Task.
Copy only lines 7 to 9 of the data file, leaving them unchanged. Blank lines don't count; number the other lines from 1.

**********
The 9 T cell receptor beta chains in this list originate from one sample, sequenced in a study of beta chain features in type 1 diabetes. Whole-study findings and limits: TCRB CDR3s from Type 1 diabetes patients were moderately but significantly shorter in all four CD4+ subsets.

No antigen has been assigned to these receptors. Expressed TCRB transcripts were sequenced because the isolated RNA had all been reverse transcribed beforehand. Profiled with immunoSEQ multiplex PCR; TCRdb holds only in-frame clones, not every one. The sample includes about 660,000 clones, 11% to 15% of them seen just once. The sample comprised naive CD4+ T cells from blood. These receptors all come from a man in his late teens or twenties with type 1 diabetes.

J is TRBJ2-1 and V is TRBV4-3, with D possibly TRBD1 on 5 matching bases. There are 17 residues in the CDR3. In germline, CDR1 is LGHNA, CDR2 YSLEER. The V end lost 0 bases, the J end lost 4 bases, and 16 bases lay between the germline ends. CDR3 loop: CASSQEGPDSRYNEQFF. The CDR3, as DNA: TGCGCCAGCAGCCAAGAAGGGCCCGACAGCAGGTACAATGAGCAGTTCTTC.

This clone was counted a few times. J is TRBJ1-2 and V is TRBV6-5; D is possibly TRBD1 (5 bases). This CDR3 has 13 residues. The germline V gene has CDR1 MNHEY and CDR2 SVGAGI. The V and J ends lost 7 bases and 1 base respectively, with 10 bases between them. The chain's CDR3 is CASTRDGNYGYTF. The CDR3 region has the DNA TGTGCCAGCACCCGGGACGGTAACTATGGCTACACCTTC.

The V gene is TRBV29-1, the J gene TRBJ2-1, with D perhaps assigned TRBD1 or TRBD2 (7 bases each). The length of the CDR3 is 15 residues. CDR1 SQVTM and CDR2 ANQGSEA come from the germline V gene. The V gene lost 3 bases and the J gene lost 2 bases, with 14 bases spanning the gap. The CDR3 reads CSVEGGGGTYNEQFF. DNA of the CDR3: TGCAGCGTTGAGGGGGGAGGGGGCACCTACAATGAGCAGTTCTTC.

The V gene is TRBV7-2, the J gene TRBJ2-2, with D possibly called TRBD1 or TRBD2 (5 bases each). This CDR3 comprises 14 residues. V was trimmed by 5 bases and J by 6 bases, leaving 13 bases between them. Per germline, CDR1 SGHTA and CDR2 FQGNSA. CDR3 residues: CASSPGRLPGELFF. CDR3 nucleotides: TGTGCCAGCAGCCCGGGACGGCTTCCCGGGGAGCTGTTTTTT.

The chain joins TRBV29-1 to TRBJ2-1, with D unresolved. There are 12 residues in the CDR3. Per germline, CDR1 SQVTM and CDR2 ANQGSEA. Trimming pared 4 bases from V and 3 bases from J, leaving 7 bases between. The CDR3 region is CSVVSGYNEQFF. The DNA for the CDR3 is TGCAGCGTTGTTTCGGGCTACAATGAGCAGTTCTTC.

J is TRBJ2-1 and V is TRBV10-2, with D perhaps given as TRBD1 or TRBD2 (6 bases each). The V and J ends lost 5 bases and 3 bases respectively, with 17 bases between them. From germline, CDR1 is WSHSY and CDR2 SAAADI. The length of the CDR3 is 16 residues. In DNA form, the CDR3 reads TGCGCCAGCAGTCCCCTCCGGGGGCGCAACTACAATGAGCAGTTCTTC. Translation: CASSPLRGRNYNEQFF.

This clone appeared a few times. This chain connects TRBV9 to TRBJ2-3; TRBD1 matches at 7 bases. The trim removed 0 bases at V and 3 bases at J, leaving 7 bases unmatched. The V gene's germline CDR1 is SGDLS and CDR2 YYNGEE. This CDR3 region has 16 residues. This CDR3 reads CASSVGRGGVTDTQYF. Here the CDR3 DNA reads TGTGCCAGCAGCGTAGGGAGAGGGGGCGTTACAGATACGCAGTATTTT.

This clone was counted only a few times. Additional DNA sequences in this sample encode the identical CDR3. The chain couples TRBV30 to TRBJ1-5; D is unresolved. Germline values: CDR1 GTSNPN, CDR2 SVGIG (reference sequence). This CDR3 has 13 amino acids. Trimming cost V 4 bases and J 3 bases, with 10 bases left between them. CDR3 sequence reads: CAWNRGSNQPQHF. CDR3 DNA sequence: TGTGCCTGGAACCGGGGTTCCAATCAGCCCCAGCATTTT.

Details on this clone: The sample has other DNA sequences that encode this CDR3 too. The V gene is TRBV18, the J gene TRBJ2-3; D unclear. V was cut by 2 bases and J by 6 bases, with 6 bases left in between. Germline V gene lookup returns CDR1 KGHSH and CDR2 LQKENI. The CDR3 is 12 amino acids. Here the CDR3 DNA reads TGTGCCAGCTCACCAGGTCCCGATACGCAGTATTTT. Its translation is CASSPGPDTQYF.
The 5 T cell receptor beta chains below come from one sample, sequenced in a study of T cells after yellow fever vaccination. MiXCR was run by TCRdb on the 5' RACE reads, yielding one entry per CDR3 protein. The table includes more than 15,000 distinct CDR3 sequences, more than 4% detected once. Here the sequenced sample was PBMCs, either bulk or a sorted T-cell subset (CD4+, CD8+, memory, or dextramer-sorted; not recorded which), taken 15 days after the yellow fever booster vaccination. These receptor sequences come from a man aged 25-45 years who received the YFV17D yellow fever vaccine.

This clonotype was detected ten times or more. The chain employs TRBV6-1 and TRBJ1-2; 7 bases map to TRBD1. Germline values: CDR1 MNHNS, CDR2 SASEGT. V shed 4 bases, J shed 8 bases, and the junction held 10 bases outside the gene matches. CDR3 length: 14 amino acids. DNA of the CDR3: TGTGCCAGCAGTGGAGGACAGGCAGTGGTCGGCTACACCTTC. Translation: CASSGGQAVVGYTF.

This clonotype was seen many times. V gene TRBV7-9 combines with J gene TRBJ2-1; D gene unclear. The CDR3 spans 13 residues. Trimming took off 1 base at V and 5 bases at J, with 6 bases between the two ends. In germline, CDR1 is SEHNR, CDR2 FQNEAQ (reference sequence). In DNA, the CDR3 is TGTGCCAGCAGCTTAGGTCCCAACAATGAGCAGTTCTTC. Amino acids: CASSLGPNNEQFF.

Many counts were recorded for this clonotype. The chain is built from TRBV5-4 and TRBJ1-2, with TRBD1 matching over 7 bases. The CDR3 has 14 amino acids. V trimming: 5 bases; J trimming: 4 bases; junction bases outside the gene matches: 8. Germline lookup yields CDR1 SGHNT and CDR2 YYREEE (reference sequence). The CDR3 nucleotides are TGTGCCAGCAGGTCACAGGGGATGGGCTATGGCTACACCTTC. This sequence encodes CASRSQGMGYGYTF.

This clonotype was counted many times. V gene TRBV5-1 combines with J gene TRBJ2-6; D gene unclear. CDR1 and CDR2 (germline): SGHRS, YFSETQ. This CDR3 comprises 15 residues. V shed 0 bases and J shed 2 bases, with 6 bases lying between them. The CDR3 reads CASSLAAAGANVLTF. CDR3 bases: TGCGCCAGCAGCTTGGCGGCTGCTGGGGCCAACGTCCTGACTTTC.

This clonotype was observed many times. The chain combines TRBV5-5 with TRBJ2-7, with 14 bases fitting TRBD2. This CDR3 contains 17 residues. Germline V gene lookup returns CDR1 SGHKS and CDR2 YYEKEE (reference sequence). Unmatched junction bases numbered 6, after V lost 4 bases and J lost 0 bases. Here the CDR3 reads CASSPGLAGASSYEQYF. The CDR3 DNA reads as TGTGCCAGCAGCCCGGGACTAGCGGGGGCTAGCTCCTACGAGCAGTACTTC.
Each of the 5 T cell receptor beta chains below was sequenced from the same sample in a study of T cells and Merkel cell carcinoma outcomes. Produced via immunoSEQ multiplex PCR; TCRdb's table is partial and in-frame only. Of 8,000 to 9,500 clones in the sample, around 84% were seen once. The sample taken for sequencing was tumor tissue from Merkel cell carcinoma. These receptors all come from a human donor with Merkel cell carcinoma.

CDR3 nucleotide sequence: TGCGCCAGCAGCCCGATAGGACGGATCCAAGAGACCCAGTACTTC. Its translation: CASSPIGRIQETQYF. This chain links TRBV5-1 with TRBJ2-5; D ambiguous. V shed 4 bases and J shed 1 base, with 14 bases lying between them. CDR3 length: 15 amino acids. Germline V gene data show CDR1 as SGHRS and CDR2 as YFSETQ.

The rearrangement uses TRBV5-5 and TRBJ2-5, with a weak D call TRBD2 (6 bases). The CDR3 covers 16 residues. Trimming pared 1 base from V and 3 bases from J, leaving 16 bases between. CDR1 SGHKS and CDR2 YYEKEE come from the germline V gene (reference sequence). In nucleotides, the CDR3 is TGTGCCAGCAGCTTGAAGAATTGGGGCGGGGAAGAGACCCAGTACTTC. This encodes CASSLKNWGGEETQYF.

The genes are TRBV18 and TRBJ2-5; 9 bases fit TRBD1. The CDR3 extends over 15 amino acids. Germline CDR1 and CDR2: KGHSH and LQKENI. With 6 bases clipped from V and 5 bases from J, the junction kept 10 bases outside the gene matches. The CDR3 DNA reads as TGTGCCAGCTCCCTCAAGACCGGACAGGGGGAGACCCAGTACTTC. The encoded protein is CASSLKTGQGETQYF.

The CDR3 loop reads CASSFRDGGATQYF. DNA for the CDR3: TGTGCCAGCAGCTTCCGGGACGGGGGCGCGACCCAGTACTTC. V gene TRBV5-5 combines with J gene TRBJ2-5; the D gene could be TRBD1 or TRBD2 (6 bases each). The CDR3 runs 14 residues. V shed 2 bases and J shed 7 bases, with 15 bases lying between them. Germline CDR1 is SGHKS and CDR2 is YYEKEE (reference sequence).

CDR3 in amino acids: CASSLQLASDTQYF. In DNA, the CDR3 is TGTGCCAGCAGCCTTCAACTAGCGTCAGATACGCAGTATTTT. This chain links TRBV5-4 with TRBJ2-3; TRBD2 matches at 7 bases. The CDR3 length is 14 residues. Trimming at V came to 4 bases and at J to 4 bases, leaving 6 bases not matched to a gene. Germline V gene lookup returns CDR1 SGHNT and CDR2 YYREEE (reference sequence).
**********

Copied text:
The chain joins TRBV29-1 to TRBJ2-1, with D unresolved. There are 12 residues in the CDR3. Per germline, CDR1 SQVTM and CDR2 ANQGSEA. Trimming pared 4 bases from V and 3 bases from J, leaving 7 bases between. The CDR3 region is CSVVSGYNEQFF. The DNA for the CDR3 is TGCAGCGTTGTTTCGGGCTACAATGAGCAGTTCTTC.

J is TRBJ2-1 and V is TRBV10-2, with D perhaps given as TRBD1 or TRBD2 (6 bases each). The V and J ends lost 5 bases and 3 bases respectively, with 17 bases between them. From germline, CDR1 is WSHSY and CDR2 SAAADI. The length of the CDR3 is 16 residues. In DNA form, the CDR3 reads TGCGCCAGCAGTCCCCTCCGGGGGCGCAACTACAATGAGCAGTTCTTC. Translation: CASSPLRGRNYNEQFF.

This clone appeared a few times. This chain connects TRBV9 to TRBJ2-3; TRBD1 matches at 7 bases. The trim removed 0 bases at V and 3 bases at J, leaving 7 bases unmatched. The V gene's germline CDR1 is SGDLS and CDR2 YYNGEE. This CDR3 region has 16 residues. This CDR3 reads CASSVGRGGVTDTQYF. Here the CDR3 DNA reads TGTGCCAGCAGCGTAGGGAGAGGGGGCGTTACAGATACGCAGTATTTT.